While my search into the history of arsenic dyes did not dredge up any stories of mysterious Medici deaths-by-ball-gown, I did pull up a few interesting tidbits on historical and mythological poisoned garments.
Perhaps the earliest cases come from the Greeks, and the story of Madea. When her lover Jason betrays her, she sends a poisoned robe and diadem to his new woman. The garment kills not only the intended victim, but also her father has he tries to save her.
Another Greek myth is that of Heracles and the Shirt of Nessus. This time the murder is accidental, when Heracles’ wife is tricked into giving him a chiton (robe) doused with the blood of the centaur, which “corrodes his flesh” and results in the hero throwing himself on a funeral pyre.
The one historical reference I found to actual murder (rather than myth) comes from India. In 1870, the Manual of Medical Jurisprudence for India (essentially the forensic pathologist’s handbook of the day) detailed many crimes and poisons specific to the sub-continent, including 3 cases of poisoned khilat (ceremonial robes) treated with contact poisons.
The rash of poisonings in the early and mid 1800s eventually lead to legislation regarding the labeling, storage, handling, sales, and general treatment of poisons intended for the open market and household use. If you think, however, that the days of dangerous dresses have passed, however, then you’d be mistaken. Even today hazardous chemicals like formaldehyde are used in clothing to set dyes and create a wrinkle free finish. In the United States, this can be used on any textile and no additional labeling is required except in California, but even those labels are not required to state the chemical or the percentage used, only that they are “known to cause cancer in the state of California,” though other side effects such as skin irritation can also result. Then there’s the urban legend of the “poisoned dress,” rooted in the 1930s, involved an embalming fluid-soaked dress (frequently a wedding dress) removed from a body for one reason or another and then returned/pawned/thrifted and resold to an unsuspecting young woman, who then dies of inhaled or contact absorption. While this would be almost impossible, it has been immortalized many times in print, film, and television, notably CSI: NY’s episode “To Death Do Us Part.”
I hope that you’ve found this series as interesting to read as I did to write. If you would like more information, my list of sources can be found below:
“Arsenic, the Victorian Viagra That Poisoned Britain.” Canadian Content Forums RSS. The Daily Mail, n.d. Web. 30 Aug. 2014. <http://forums.canadiancontent.net/history/89558-arsenic-victorian-viagra-poisoned-britain.html>.
“Arsenic.” Wikipedia. Wikimedia Foundation, n.d. Web. 30 Aug. 2014. <http://en.wikipedia.org/wiki/Arsenic#History>.
Bernard, Tara Siegel. “When Wrinkle-Free Clothing Also Means Formaldehyde Fumes.” The New York Times. The New York Times, 10 Dec. 2010. Web. 31 Aug. 2014. <http://www.nytimes.com/2010/12/11/your-money/11wrinkle.html?pagewanted=all&_r=1&>.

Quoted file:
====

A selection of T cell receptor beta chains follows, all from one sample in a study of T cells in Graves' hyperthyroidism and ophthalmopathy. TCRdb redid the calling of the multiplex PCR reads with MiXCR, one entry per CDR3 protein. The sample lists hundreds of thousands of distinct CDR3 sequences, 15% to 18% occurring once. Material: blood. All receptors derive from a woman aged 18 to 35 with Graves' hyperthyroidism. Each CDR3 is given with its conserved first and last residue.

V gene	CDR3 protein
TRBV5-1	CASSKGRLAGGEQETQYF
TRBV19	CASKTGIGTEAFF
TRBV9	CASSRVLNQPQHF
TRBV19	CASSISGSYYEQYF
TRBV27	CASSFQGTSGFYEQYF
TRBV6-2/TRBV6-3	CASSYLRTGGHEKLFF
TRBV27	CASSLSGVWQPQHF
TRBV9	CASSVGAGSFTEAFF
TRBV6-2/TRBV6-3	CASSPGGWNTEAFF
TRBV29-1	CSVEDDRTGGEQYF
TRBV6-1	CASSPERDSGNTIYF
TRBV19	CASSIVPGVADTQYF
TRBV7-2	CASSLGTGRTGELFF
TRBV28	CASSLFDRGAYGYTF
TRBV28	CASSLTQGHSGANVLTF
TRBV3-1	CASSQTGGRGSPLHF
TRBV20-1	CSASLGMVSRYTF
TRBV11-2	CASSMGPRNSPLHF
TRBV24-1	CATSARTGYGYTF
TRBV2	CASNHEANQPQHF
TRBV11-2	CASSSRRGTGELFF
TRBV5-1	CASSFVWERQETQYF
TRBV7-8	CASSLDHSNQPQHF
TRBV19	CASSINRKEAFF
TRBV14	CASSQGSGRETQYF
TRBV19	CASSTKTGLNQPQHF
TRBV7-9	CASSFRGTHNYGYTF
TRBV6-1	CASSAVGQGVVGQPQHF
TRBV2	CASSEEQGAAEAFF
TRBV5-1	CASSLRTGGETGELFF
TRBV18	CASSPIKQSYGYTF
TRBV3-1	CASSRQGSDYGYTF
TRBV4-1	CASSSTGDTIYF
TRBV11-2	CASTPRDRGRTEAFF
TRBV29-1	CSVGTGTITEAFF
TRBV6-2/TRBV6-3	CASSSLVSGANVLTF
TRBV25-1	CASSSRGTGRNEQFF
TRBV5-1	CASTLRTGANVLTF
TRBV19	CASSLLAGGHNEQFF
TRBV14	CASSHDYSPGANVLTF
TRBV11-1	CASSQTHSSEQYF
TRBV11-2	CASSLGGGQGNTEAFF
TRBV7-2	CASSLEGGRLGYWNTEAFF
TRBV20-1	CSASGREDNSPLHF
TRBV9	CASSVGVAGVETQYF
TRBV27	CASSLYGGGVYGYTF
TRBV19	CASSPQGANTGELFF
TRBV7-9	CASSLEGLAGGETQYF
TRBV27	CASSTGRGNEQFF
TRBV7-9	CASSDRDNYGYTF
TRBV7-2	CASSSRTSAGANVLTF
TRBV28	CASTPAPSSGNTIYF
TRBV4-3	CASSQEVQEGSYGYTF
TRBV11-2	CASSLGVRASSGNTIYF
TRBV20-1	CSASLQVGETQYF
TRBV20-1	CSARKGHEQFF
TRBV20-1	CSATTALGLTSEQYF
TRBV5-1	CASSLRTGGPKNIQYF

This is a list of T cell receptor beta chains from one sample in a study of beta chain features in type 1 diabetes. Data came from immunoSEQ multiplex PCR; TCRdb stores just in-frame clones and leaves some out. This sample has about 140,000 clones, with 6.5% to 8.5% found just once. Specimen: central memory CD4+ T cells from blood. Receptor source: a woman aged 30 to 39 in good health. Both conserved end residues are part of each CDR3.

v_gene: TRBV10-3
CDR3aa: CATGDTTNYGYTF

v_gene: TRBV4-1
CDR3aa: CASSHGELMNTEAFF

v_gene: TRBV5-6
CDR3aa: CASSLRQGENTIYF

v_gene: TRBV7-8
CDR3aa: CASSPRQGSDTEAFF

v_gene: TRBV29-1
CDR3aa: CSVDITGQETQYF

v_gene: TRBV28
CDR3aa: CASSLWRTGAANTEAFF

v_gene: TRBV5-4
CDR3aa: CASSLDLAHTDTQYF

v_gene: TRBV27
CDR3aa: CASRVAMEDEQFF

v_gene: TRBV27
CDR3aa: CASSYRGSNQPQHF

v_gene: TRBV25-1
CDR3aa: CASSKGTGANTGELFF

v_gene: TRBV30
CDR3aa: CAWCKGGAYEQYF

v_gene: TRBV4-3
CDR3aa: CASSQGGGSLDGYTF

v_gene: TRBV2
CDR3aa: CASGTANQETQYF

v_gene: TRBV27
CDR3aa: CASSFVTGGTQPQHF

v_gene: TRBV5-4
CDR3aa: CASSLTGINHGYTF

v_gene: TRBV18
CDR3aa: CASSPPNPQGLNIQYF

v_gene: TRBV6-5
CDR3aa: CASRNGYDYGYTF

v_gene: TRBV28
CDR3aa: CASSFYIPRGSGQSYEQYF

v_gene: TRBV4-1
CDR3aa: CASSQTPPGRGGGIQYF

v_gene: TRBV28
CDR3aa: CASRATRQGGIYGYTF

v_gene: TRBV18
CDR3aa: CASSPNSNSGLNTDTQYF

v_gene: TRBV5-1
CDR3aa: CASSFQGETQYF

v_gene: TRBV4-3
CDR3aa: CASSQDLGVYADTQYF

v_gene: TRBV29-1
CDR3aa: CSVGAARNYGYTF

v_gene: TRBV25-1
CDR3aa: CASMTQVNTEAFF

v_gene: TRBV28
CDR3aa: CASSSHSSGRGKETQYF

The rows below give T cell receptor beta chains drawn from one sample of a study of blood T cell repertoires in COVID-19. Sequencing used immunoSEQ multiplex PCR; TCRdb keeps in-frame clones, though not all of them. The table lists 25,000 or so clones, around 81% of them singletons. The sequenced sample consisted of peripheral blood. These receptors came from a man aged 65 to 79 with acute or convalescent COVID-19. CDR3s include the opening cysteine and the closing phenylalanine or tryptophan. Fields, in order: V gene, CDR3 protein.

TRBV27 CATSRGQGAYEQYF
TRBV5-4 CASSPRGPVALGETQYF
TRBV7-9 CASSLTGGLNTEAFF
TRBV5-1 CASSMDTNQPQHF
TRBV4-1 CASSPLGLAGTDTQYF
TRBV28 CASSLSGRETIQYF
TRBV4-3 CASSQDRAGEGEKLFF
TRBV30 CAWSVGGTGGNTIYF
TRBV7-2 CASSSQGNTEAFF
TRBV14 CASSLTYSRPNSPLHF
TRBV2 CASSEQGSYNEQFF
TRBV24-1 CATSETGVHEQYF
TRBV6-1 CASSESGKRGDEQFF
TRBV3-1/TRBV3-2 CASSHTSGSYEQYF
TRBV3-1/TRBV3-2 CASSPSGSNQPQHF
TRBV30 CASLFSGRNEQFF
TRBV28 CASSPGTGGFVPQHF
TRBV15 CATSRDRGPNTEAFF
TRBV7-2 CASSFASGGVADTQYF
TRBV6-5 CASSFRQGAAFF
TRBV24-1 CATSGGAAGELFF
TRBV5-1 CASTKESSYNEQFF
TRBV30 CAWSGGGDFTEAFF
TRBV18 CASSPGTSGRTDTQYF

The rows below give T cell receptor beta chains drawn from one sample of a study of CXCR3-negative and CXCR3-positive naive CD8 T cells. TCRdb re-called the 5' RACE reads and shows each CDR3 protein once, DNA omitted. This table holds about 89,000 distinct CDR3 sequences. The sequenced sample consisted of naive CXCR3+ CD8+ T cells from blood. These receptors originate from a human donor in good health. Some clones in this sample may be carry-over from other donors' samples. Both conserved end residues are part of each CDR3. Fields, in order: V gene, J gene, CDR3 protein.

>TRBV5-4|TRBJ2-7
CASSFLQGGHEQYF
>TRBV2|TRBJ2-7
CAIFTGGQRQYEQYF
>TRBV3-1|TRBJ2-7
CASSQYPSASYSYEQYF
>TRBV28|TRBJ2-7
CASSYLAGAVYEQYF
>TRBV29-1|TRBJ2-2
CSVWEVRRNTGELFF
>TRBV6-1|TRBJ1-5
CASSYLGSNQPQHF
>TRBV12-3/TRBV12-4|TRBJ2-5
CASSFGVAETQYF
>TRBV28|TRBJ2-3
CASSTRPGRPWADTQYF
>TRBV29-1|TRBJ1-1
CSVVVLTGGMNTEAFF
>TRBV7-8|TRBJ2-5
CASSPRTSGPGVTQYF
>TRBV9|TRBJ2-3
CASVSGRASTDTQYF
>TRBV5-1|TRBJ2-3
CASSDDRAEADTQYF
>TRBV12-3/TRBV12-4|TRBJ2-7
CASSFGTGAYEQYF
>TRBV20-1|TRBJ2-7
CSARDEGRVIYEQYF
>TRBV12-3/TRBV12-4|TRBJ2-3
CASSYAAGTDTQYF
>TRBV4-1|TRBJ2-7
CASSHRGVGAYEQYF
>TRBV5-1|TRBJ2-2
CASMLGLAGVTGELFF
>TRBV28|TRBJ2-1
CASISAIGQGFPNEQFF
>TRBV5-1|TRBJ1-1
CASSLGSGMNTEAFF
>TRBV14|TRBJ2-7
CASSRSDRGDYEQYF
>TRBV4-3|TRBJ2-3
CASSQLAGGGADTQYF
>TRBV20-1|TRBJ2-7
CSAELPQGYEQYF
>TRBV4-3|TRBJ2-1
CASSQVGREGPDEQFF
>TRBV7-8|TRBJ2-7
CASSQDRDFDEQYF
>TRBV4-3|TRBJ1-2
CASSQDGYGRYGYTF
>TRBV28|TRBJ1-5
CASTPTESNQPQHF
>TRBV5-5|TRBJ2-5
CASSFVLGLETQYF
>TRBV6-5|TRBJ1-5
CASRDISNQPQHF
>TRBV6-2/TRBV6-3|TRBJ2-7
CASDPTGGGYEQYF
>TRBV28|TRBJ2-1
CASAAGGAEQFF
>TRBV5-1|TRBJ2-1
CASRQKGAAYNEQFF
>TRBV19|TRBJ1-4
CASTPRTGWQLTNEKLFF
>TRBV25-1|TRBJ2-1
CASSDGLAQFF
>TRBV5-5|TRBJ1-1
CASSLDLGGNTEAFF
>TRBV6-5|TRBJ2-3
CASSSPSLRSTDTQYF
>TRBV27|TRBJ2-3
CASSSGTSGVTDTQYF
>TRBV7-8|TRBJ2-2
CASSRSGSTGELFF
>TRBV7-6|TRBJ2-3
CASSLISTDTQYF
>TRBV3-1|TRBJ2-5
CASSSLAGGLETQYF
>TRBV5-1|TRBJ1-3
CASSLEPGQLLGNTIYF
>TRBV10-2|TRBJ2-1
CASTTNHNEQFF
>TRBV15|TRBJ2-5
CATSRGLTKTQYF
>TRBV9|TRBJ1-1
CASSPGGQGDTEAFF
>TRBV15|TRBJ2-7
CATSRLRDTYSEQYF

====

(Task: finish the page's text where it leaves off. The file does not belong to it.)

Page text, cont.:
“Current Exhibition: Fashion Victims.” Current Exhibition: Fashion Victims. The Bata Shoe Museum, n.d. Web. 30 Aug. 2014. <http://www.batashoemuseum.com/exhibitions/fashion_victims/index.shtml>.
The Editors of Encyclopædia Britannica. “Penicillin (drug).” Encyclopedia Britannica Online. Encyclopedia Britannica, n.d. Web. 30 Aug. 2014. <http://www.britannica.com/EBchecked/topic/449849/penicillin>.
Gordon, Martin E. “Arsenics and Old Places.” The Lancet. Elsevier, 8 July 2000. Web. 30 Aug. 2014. <http://www.thelancet.com/journals/lancet/article/PIIS0140-6736%252805%252973189-5/fulltext>.
Hartree, Naomi. “Arsenic Poisoning | Doctor | Patient.co.uk.” Patient.co.uk. Ed. Richard Draper. Egton Medical Information Systems Limited, 22 June 2011. Web. 30 Aug. 2014. <http://www.patient.co.uk/doctor/Arsenic-Poisoning.htm>.
Haywood, John K., and Harry J. Warner. Arsenic in Papers and Fabric. Rep. Washington, D.C.: US Government, 1904. Arsenic in Papers and Fabrics. Archive.org, 2007. Web. 30 Aug. 2014. <http://archive.org/stream/arsenicinpapersf00haywrich/arsenicinpapersf00haywrich_djvu.txt>.
Hempel, Sandra. The Inheritor’s Powder: A Tale of Arsenic, Murder, and the New Forensic Science. N.p.: W. W. Norton, 2013. Print.
“Let Us Ask the Maiden.” The Murdoch Mysteries. CBC. Toronto, Ontario, 13 May 2009. Television.
“The Last Kiss.” Snopes. Snopes, 30 July 2006. Web. 30 Aug. 2014. <http://www.snopes.com/horrors/poison/dress.asp>.
“Medea Summary.” Study Guides & Essay Editing. GradeSaver LLC, n.d. Web. 30 Aug. 2014. <http://www.gradesaver.com/medea/study-guide/short-summary/>.
Meharg, Andrew. “Killer Wallpaper.” Popular Science. Popular Science, 21 June 2010. Web. 30 Aug. 2014. <http://www.popularscience.co.uk/?p=509>.
“Poison Dress.” Wikipedia. Wikimedia Foundation, n.d. Web. 30 Aug. 2014. <http://en.wikipedia.org/wiki/Poison_dress>.
“Poisoners and Polkas.” Punch 15 Nov. 1862: 197. Google Books. Google. Web. 30 Aug. 2014. <http://books.google.com/books?id=04ZEAAAAcAAJ&pg=PA197&lpg=PA197&dq=poisoned+gowns&source=bl&ots=HXF2ECHX6L&sig=SaFJKlVR3r8g6NHtXdoC0eVu5_M&hl=en&sa=X&ei=plgCVKDXCpSQNp-ogtgI&ved=0CDwQ6AEwBzgU#v=onepage&q=poisoned%20gowns&f=false>.
“Shirt of Nessus.” Wikipedia. Wikimedia Foundation, 28 Aug. 2014. Web. 30 Aug. 2014. <http://en.wikipedia.org/wiki/Shirt_of_Nessus>.
“Till Death Do We Part.” CSI: NY. CBS. 16 Feb. 2005. Television.
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